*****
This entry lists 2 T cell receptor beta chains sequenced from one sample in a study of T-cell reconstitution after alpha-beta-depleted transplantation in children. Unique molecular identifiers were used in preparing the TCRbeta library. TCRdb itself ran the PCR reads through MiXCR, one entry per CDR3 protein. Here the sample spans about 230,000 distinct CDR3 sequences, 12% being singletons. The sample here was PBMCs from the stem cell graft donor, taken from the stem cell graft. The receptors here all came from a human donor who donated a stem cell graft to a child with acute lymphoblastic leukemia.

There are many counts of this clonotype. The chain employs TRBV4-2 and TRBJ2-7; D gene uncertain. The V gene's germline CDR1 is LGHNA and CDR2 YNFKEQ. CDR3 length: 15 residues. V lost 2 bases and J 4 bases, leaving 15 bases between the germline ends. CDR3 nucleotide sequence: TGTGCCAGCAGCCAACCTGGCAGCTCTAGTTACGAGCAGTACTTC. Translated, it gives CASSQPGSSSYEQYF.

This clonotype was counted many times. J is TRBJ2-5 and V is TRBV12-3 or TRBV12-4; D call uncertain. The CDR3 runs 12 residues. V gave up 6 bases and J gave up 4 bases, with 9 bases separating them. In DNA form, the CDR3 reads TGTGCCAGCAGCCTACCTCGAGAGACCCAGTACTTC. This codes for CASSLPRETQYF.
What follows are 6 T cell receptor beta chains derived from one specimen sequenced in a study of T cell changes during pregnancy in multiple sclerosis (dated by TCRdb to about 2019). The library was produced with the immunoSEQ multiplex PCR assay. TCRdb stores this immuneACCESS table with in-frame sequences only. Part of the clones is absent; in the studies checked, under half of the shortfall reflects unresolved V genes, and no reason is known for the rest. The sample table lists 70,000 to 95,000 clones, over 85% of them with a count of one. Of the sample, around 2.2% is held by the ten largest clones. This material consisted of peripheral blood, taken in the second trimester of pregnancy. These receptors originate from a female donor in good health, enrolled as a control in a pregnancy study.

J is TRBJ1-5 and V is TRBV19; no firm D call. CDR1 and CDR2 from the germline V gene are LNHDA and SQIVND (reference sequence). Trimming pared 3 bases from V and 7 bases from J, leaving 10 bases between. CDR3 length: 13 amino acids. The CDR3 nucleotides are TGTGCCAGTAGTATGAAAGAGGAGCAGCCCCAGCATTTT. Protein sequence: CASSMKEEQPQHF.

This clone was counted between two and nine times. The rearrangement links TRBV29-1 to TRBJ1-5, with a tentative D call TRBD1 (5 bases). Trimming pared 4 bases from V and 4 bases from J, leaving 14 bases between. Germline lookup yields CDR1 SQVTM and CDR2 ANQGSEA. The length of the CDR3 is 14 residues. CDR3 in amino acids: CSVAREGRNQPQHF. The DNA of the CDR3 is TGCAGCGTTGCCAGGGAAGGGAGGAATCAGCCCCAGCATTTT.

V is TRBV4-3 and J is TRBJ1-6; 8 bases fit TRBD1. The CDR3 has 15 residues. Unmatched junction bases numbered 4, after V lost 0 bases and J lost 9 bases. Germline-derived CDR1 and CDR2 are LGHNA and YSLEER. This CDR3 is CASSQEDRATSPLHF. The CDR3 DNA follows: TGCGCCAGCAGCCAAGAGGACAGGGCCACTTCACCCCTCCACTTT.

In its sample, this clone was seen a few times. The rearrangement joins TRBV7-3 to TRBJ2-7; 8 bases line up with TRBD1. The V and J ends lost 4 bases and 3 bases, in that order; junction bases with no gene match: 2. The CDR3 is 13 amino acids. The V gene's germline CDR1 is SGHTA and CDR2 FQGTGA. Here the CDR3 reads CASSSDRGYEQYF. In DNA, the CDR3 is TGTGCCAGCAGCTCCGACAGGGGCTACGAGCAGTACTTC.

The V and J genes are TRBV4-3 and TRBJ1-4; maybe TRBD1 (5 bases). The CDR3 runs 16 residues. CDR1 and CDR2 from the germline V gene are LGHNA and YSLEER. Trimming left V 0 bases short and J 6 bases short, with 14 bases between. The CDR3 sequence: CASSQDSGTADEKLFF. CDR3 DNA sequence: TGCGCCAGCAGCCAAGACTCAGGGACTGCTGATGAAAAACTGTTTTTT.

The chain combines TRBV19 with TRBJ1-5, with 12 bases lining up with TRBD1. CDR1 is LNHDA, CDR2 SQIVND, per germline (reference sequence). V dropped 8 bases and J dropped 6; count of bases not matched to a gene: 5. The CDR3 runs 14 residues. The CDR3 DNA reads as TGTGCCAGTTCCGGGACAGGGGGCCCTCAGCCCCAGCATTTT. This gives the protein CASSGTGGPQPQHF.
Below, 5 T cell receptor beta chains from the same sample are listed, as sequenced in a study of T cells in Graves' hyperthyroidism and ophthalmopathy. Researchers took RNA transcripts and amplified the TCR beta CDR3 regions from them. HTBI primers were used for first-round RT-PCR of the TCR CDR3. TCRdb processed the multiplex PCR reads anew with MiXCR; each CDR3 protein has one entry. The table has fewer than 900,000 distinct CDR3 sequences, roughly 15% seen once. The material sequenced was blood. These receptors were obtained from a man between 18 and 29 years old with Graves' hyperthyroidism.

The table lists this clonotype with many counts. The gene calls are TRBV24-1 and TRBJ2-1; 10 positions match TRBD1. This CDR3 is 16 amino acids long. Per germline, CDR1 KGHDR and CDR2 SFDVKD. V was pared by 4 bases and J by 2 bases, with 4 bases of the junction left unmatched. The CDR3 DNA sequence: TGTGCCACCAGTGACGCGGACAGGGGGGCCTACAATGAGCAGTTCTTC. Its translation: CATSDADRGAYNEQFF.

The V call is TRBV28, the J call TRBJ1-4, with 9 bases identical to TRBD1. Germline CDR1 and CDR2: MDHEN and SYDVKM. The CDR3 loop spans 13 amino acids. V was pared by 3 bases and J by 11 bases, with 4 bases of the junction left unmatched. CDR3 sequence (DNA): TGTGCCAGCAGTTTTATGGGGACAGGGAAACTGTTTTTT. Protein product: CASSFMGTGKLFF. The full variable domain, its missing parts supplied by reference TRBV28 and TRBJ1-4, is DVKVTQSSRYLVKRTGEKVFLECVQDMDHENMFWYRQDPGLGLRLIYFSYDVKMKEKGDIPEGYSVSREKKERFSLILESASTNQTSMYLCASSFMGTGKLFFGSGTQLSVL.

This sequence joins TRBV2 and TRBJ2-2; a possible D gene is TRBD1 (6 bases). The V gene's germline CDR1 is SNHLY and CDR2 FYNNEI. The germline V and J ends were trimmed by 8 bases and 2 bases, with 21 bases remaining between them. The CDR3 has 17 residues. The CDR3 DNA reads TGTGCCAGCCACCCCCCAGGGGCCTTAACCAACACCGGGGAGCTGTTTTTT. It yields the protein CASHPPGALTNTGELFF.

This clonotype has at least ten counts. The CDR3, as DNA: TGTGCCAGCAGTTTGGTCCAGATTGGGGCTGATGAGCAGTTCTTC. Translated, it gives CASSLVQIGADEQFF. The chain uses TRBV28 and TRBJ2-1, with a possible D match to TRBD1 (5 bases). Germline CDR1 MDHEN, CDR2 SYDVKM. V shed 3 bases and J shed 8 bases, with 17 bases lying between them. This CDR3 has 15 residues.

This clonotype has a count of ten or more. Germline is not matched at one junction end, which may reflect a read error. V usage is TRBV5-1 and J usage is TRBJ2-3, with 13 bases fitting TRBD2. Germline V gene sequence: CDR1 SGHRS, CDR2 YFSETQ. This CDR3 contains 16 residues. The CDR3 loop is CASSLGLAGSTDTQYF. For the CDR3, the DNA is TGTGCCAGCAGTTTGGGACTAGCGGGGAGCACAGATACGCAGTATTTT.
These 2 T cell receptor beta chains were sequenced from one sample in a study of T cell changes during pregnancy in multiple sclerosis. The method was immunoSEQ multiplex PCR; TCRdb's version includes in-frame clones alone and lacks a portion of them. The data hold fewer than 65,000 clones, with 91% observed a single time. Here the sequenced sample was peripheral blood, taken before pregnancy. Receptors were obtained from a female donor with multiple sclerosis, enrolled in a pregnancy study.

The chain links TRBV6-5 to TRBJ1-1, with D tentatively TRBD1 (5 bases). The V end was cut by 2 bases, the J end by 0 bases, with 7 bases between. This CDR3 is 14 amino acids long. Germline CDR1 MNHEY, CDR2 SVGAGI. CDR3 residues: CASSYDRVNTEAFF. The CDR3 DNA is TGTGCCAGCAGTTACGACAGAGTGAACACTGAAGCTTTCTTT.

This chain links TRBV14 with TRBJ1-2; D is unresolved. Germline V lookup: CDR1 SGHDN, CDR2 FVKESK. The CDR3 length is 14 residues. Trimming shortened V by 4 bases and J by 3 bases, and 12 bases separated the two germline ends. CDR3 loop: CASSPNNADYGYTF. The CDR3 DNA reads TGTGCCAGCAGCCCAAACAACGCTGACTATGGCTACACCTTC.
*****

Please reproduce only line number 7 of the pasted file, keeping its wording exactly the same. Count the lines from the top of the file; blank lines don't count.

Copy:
V is TRBV4-3 and J is TRBJ1-6; 8 bases fit TRBD1. The CDR3 has 15 residues. Unmatched junction bases numbered 4, after V lost 0 bases and J lost 9 bases. Germline-derived CDR1 and CDR2 are LGHNA and YSLEER. This CDR3 is CASSQEDRATSPLHF. The CDR3 DNA follows: TGCGCCAGCAGCCAAGAGGACAGGGCCACTTCACCCCTCCACTTT.